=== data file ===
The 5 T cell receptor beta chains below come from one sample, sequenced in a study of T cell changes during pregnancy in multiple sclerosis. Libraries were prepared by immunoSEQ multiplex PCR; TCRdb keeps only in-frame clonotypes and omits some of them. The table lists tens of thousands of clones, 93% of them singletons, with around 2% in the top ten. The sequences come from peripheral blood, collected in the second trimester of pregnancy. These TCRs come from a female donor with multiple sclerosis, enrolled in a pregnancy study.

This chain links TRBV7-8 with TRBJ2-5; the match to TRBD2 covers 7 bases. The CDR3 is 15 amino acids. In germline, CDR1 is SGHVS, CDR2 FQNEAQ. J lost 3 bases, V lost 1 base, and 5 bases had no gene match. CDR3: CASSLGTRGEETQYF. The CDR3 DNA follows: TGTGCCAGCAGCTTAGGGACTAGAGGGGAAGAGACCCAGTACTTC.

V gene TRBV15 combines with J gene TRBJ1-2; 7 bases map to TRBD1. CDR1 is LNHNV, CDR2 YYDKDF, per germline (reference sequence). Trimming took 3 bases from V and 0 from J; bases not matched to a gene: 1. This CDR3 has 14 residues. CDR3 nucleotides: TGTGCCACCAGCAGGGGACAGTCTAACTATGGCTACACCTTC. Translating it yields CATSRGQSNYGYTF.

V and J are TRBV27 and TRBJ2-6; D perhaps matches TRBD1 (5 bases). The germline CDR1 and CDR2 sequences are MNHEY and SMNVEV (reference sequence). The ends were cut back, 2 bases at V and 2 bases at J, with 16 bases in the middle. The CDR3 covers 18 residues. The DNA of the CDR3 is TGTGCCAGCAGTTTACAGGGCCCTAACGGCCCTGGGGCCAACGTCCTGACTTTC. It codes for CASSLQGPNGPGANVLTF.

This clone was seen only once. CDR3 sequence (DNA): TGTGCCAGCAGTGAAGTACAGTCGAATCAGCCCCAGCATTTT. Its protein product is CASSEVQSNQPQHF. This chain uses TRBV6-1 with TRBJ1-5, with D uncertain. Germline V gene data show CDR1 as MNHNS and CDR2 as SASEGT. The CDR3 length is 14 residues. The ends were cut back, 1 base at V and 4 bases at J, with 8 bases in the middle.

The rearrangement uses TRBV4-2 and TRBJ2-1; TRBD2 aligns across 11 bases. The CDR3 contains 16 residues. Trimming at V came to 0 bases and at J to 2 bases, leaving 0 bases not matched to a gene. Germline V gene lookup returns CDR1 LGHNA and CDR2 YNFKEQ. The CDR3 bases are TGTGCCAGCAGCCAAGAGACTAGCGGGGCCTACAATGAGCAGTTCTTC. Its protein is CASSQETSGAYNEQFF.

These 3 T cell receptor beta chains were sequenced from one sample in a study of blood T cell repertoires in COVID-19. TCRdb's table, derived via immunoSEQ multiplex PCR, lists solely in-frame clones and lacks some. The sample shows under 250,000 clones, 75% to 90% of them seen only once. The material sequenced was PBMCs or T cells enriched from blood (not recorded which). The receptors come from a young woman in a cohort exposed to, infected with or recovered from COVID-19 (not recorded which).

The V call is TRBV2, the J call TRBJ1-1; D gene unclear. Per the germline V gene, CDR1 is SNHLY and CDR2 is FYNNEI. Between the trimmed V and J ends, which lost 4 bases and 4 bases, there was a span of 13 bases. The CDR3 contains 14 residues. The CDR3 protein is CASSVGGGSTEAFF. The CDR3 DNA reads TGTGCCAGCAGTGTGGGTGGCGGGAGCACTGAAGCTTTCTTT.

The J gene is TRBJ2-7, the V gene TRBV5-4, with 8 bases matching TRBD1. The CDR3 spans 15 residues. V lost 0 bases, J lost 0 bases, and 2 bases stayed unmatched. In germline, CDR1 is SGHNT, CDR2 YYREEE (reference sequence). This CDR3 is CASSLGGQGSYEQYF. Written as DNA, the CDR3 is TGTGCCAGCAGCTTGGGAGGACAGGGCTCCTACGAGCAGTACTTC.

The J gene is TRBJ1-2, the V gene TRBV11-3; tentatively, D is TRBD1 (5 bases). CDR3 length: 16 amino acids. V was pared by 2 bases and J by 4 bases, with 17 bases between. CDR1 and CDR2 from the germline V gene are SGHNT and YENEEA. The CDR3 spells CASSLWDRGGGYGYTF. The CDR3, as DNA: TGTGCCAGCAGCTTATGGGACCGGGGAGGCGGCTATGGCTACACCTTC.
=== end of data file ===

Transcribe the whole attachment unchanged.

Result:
The 5 T cell receptor beta chains below come from one sample, sequenced in a study of T cell changes during pregnancy in multiple sclerosis. Libraries were prepared by immunoSEQ multiplex PCR; TCRdb keeps only in-frame clonotypes and omits some of them. The table lists tens of thousands of clones, 93% of them singletons, with around 2% in the top ten. The sequences come from peripheral blood, collected in the second trimester of pregnancy. These TCRs come from a female donor with multiple sclerosis, enrolled in a pregnancy study.

This chain links TRBV7-8 with TRBJ2-5; the match to TRBD2 covers 7 bases. The CDR3 is 15 amino acids. In germline, CDR1 is SGHVS, CDR2 FQNEAQ. J lost 3 bases, V lost 1 base, and 5 bases had no gene match. CDR3: CASSLGTRGEETQYF. The CDR3 DNA follows: TGTGCCAGCAGCTTAGGGACTAGAGGGGAAGAGACCCAGTACTTC.

V gene TRBV15 combines with J gene TRBJ1-2; 7 bases map to TRBD1. CDR1 is LNHNV, CDR2 YYDKDF, per germline (reference sequence). Trimming took 3 bases from V and 0 from J; bases not matched to a gene: 1. This CDR3 has 14 residues. CDR3 nucleotides: TGTGCCACCAGCAGGGGACAGTCTAACTATGGCTACACCTTC. Translating it yields CATSRGQSNYGYTF.

V and J are TRBV27 and TRBJ2-6; D perhaps matches TRBD1 (5 bases). The germline CDR1 and CDR2 sequences are MNHEY and SMNVEV (reference sequence). The ends were cut back, 2 bases at V and 2 bases at J, with 16 bases in the middle. The CDR3 covers 18 residues. The DNA of the CDR3 is TGTGCCAGCAGTTTACAGGGCCCTAACGGCCCTGGGGCCAACGTCCTGACTTTC. It codes for CASSLQGPNGPGANVLTF.

This clone was seen only once. CDR3 sequence (DNA): TGTGCCAGCAGTGAAGTACAGTCGAATCAGCCCCAGCATTTT. Its protein product is CASSEVQSNQPQHF. This chain uses TRBV6-1 with TRBJ1-5, with D uncertain. Germline V gene data show CDR1 as MNHNS and CDR2 as SASEGT. The CDR3 length is 14 residues. The ends were cut back, 1 base at V and 4 bases at J, with 8 bases in the middle.

The rearrangement uses TRBV4-2 and TRBJ2-1; TRBD2 aligns across 11 bases. The CDR3 contains 16 residues. Trimming at V came to 0 bases and at J to 2 bases, leaving 0 bases not matched to a gene. Germline V gene lookup returns CDR1 LGHNA and CDR2 YNFKEQ. The CDR3 bases are TGTGCCAGCAGCCAAGAGACTAGCGGGGCCTACAATGAGCAGTTCTTC. Its protein is CASSQETSGAYNEQFF.

These 3 T cell receptor beta chains were sequenced from one sample in a study of blood T cell repertoires in COVID-19. TCRdb's table, derived via immunoSEQ multiplex PCR, lists solely in-frame clones and lacks some. The sample shows under 250,000 clones, 75% to 90% of them seen only once. The material sequenced was PBMCs or T cells enriched from blood (not recorded which). The receptors come from a young woman in a cohort exposed to, infected with or recovered from COVID-19 (not recorded which).

The V call is TRBV2, the J call TRBJ1-1; D gene unclear. Per the germline V gene, CDR1 is SNHLY and CDR2 is FYNNEI. Between the trimmed V and J ends, which lost 4 bases and 4 bases, there was a span of 13 bases. The CDR3 contains 14 residues. The CDR3 protein is CASSVGGGSTEAFF. The CDR3 DNA reads TGTGCCAGCAGTGTGGGTGGCGGGAGCACTGAAGCTTTCTTT.

The J gene is TRBJ2-7, the V gene TRBV5-4, with 8 bases matching TRBD1. The CDR3 spans 15 residues. V lost 0 bases, J lost 0 bases, and 2 bases stayed unmatched. In germline, CDR1 is SGHNT, CDR2 YYREEE (reference sequence). This CDR3 is CASSLGGQGSYEQYF. Written as DNA, the CDR3 is TGTGCCAGCAGCTTGGGAGGACAGGGCTCCTACGAGCAGTACTTC.

The J gene is TRBJ1-2, the V gene TRBV11-3; tentatively, D is TRBD1 (5 bases). CDR3 length: 16 amino acids. V was pared by 2 bases and J by 4 bases, with 17 bases between. CDR1 and CDR2 from the germline V gene are SGHNT and YENEEA. The CDR3 spells CASSLWDRGGGYGYTF. The CDR3, as DNA: TGTGCCAGCAGCTTATGGGACCGGGGAGGCGGCTATGGCTACACCTTC.